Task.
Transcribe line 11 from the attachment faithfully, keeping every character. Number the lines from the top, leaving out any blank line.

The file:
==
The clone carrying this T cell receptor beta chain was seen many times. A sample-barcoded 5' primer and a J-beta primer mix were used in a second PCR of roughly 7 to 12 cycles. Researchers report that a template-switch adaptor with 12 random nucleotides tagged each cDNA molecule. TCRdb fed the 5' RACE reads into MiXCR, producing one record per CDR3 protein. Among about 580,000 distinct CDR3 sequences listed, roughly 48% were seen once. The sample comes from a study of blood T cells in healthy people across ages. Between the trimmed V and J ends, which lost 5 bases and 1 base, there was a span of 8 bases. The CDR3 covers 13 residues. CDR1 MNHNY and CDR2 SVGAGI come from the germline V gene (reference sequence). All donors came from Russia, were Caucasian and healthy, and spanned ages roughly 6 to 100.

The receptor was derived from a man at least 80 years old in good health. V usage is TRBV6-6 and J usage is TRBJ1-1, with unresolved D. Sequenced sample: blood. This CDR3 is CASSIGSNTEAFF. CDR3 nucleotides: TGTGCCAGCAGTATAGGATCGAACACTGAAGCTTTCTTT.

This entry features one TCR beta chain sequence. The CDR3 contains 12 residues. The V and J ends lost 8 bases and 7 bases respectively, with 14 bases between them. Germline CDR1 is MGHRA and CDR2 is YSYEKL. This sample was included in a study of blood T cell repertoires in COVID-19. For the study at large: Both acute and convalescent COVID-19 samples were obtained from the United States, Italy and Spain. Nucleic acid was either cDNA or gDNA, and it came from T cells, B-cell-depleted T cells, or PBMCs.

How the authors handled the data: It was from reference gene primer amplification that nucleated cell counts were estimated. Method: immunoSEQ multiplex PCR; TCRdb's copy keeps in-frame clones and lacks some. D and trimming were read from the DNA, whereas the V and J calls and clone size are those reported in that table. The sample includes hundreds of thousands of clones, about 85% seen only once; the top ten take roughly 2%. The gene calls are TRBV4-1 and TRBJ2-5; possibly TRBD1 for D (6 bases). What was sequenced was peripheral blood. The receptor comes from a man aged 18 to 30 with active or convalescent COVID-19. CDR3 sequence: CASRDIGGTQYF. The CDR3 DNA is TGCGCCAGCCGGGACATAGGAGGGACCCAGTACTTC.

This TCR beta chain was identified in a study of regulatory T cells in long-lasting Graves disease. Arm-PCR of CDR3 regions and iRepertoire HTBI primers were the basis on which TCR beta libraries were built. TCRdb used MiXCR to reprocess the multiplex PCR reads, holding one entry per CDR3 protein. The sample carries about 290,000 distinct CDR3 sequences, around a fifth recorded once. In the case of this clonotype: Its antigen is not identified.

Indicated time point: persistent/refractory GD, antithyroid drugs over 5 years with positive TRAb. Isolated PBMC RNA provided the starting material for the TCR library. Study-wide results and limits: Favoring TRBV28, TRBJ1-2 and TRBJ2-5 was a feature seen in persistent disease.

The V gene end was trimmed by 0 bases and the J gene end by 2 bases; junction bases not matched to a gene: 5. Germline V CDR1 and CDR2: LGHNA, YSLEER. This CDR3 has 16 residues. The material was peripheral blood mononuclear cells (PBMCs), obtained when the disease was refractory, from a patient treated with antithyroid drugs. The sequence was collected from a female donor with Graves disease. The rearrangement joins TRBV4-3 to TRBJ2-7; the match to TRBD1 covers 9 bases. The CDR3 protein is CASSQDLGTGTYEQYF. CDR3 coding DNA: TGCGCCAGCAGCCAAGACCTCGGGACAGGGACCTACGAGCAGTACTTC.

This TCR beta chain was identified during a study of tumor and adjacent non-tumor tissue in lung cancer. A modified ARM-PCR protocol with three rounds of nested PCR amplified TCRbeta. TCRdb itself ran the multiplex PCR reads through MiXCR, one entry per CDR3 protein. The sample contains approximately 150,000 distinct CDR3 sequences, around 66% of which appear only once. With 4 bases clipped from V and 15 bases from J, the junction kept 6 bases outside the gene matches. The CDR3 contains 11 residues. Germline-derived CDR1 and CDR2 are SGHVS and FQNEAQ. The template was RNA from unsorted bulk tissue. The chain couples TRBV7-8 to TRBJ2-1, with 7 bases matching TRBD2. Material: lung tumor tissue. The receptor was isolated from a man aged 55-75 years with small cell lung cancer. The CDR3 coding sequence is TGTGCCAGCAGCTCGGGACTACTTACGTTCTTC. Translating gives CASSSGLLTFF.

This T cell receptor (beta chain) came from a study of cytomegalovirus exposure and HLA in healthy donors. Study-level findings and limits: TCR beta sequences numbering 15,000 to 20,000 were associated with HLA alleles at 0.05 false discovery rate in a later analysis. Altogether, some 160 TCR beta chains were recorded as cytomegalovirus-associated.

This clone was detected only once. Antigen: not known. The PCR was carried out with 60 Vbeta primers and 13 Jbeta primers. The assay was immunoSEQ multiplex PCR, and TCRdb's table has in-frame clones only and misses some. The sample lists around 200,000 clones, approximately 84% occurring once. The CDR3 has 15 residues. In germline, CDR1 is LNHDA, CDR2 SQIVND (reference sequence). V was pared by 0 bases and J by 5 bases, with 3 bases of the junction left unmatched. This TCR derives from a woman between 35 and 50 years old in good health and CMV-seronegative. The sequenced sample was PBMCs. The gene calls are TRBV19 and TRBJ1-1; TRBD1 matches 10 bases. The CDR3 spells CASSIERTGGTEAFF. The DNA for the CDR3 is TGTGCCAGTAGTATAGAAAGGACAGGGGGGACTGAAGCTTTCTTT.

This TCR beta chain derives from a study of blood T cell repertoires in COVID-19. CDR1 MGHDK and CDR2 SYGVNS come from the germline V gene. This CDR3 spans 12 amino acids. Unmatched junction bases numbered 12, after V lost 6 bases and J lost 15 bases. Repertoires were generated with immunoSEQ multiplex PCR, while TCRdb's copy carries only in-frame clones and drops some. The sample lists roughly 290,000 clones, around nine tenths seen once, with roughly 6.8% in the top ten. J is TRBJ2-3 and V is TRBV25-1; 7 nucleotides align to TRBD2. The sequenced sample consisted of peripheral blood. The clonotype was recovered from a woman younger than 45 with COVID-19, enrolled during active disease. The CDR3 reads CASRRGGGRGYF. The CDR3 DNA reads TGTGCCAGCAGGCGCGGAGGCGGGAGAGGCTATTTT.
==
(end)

This TCR beta chain derives from a study of blood T cell repertoires in COVID-19. CDR1 MGHDK and CDR2 SYGVNS come from the germline V gene. This CDR3 spans 12 amino acids. Unmatched junction bases numbered 12, after V lost 6 bases and J lost 15 bases. Repertoires were generated with immunoSEQ multiplex PCR, while TCRdb's copy carries only in-frame clones and drops some. The sample lists roughly 290,000 clones, around nine tenths seen once, with roughly 6.8% in the top ten. J is TRBJ2-3 and V is TRBV25-1; 7 nucleotides align to TRBD2. The sequenced sample consisted of peripheral blood. The clonotype was recovered from a woman younger than 45 with COVID-19, enrolled during active disease. The CDR3 reads CASRRGGGRGYF. The CDR3 DNA reads TGTGCCAGCAGGCGCGGAGGCGGGAGAGGCTATTTT.